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Leeds Corporation (Bell-Livett and Livett-Cartwright) mortgages



In the years immediately following the Second World War, housing was in especially short supply. To meet the demand as quickly as possible, a lot of housing was built using non-traditional construction techniques – many using reinforced concrete panels.

Local authorities primarily built the housing, and each one tended to favour a particular type of construction. Bell-Livett or the Livett-Cartwright steel framed house was the model approved by the Interdepartmental Committee on Housing Construction at the time and chosen by local authorities in and around the City of Leeds.

So, why may it be difficult to get a Bell-Livett house mortgage?

Post Contents

What are Bell-Livett and Livett-Cartwright houses?

Why may it be difficult to get a Livett-Cartwright steel-framed house mortgage?

Can I get a mortgage for a home with an unusual construction?

What deposit will I need for a Leeds Corporation (Bell-Livett and Livett-Cartwright) mortgage?

Next steps

What are Bell-Livett and Livett-Cartwright houses?

The houses were also known as Leeds Corporation houses and around 2,500 were built in the years between 1948 and 1956.

In time, much of this non-traditional housing – including Livett-Cartwright steel-framed houses – developed construction defects through the corrosion of the relatively poor quality steel that was used, or contaminants in the concrete, or both.

By the 1980s, explain Cockrams Surveyors, the faults in properties like this were the subject of the Housing Defects Act 1984, which gave the Secretary of State authority to designate certain types of construction as “defective” if:

  • the houses are inherently defective because of their design or construction; and
  • the value of such housing has been substantially reduced because the defective design or construction has become generally known.

Why may it be difficult to get a Livett-Cartwright steel-framed house mortgage?

So-called Leeds Corporation housing fell into this category of “defective” housing.

As a result of that designation and the widespread recognition of the defects in steel frames and concrete cladding, the homes are typically not considered “safe to lend” by mortgage companies – there is limited demand for houses of non-standard construction, and they are more likely to require repairs and maintenance.

A discussion thread on the website of the Money Saving Expert illustrates the difficulties encountered by some prospective owners in securing a Livett-Cartwright steel-framed house mortgage.

It is also typically more challenging to arrange essential home building and contents insurance on houses of non-standard construction – including BISF (steel-framed) homes. Any mortgage lender, of course, is going to insist that adequate building insurance is in place throughout the term of any mortgage.

Nevertheless, Leeds Corporation homes built using the Bell-Livett method are generally straightforward two-storey semi-detached houses. Although rust and corrosion of the frame’s steel stanchions can lead to more serious problems, repairs can be made – and there are companies, such as Structural Repairs Ltd, which specialise in such work.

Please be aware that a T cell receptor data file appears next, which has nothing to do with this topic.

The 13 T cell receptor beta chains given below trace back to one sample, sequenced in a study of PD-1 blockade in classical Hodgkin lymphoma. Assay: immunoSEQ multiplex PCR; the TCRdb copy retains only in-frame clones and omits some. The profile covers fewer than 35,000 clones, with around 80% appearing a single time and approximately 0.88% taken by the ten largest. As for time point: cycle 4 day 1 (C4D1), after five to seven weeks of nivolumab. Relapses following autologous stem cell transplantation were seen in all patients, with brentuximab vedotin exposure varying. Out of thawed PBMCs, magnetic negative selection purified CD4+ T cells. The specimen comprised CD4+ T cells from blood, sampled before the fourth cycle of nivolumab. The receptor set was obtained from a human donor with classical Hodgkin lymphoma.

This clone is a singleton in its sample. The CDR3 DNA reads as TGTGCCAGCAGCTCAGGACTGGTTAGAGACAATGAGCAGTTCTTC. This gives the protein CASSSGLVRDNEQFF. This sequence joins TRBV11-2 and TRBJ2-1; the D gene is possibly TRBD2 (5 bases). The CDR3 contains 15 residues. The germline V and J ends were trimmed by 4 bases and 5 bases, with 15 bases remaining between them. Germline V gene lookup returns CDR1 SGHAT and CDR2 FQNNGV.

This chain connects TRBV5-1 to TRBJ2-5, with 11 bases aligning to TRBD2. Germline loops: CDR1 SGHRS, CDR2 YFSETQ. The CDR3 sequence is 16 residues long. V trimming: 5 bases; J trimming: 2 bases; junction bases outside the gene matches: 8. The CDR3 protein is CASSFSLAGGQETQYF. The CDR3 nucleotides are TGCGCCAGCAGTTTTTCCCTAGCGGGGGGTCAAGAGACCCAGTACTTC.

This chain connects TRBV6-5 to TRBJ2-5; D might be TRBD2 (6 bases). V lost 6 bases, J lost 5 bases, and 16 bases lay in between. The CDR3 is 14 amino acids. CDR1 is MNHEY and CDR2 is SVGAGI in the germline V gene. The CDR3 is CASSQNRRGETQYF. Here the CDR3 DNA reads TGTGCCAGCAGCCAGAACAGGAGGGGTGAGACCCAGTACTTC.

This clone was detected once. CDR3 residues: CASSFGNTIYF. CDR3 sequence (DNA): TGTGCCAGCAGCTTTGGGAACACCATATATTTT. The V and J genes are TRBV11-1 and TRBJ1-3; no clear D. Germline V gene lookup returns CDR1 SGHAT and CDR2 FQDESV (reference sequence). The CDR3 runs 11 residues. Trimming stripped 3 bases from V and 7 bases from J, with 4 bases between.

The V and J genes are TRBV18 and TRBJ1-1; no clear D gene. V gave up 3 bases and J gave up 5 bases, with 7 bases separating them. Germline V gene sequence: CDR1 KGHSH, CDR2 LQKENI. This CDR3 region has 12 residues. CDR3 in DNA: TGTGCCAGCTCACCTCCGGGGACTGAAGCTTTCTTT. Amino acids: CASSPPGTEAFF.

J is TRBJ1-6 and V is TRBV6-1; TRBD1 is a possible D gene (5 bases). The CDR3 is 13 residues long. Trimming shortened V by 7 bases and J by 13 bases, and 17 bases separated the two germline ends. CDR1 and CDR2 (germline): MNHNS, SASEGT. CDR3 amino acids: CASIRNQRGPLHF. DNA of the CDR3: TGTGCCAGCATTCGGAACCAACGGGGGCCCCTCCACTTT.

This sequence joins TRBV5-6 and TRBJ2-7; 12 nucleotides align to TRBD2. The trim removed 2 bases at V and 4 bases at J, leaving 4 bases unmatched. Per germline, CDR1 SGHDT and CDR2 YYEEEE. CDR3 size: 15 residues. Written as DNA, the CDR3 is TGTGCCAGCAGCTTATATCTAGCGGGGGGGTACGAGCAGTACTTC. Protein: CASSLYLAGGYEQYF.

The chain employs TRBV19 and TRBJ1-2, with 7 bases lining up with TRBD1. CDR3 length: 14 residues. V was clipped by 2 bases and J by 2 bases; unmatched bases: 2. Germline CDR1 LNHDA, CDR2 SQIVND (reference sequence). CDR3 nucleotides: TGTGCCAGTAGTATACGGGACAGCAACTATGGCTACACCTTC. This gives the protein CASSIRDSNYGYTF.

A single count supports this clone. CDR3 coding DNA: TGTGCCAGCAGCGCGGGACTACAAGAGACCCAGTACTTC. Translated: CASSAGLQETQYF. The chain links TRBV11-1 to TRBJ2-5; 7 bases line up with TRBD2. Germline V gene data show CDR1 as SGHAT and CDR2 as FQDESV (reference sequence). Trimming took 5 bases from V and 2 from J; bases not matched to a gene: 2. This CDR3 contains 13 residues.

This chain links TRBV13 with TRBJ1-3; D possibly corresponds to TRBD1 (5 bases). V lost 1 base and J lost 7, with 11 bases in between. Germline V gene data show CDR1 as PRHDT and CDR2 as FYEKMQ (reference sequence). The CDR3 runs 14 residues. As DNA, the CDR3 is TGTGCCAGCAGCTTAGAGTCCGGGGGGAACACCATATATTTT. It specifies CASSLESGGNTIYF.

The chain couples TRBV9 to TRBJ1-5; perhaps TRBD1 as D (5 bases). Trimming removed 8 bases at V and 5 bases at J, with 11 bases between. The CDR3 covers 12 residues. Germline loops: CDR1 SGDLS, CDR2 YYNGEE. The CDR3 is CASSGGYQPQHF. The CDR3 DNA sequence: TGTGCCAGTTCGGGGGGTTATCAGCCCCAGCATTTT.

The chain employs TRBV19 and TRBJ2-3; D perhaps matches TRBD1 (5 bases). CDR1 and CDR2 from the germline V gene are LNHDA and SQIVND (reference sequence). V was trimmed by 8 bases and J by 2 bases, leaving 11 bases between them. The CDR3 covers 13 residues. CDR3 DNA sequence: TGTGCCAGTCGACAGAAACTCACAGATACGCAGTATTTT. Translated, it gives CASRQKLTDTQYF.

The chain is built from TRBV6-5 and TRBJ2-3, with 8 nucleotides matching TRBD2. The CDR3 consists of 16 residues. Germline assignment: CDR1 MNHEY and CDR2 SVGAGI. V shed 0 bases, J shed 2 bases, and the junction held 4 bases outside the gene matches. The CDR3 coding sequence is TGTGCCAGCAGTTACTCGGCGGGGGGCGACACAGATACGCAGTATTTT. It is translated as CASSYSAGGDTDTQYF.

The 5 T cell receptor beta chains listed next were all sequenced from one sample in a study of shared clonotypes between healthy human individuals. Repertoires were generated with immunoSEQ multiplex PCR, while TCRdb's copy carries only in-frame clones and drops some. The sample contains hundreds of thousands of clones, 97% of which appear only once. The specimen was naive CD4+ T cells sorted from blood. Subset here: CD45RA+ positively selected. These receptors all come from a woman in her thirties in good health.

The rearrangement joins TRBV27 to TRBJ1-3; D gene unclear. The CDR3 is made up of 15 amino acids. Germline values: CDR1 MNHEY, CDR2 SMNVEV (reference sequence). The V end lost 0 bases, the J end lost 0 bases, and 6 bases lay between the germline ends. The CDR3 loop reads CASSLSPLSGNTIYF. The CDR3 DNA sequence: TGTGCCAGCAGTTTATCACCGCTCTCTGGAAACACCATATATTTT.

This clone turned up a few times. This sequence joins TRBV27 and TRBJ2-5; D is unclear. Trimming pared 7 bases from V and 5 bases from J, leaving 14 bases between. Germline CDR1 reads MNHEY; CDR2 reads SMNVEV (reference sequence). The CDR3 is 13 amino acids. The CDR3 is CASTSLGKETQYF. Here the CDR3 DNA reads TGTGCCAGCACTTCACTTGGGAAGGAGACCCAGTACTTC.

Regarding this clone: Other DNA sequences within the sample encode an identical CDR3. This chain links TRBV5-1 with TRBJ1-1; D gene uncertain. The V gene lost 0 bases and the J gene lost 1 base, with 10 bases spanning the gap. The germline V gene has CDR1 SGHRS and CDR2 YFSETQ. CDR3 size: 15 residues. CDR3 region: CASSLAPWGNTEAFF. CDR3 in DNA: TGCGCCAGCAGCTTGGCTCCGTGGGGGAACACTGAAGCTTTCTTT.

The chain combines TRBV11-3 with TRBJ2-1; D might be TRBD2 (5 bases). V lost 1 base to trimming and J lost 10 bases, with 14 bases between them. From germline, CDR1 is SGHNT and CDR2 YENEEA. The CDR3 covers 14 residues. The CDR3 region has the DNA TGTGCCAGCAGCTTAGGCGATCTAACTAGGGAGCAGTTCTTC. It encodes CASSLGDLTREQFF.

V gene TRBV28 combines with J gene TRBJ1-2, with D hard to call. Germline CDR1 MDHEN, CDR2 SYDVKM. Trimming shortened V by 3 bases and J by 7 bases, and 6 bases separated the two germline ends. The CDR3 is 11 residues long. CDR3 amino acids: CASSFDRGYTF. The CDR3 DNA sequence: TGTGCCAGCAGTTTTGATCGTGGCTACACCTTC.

The work typically involves cleaning, treating, and repairing the affected steelwork after gaining access to the frame. Companies which specialise in such repairs may also issue a certificate on completion of the work. This may be used in support of your mortgage application.

Can I get a mortgage for a home with an unusual construction?

Although mortgage lenders may generally be more cautious and will carefully consider whether it is safe to lend a Livett-Cartwright steel-framed house mortgage, you may still find a company prepared to grant such a mortgage.

As with other distinct niches of the mortgage market, there are specialist lenders with particular knowledge of British Iron and Steel Federation construction mortgages and the different qualities and shortcomings of Leeds Corporation housing from the late 1940s.

Here at Needing Advice, we have cultivated working relationships with these specialist lenders and may be able to help you find a steel house mortgage.

What deposit will I need for a Leeds Corporation (Bell-Livett and Livett-Cartwright) mortgage?

Mortgages for homes with unusual construction may be few and far between. While it is possible to get a mortgage for your steel framed Leeds Corporation house, you may need to track down a suitably experienced specialist mortgage lender.

Whenever the pool of potential lenders is more limited, and a specialist provider is required, you are unlikely to be offered the most generous loan to value (LTV) mortgage that is otherwise available on a newly built or standard construction home. Whereas you might get a mortgage of up to 95% of the value of a new-build home, for example, a mortgage for homes with unusual construction may be limited to, say, 75%. In that case, you need to find the remaining 25% of the purchase price of the property as a deposit.

Next Steps

If you are interested in buying a Leeds Corporation (Bell-Livett and Livett-Cartwright) home, you are likely to encounter difficulties in getting a mortgage. With our help and advice, however, we may be able to find you a lender prepared to make such an advance – so contact us today and find out how we can help.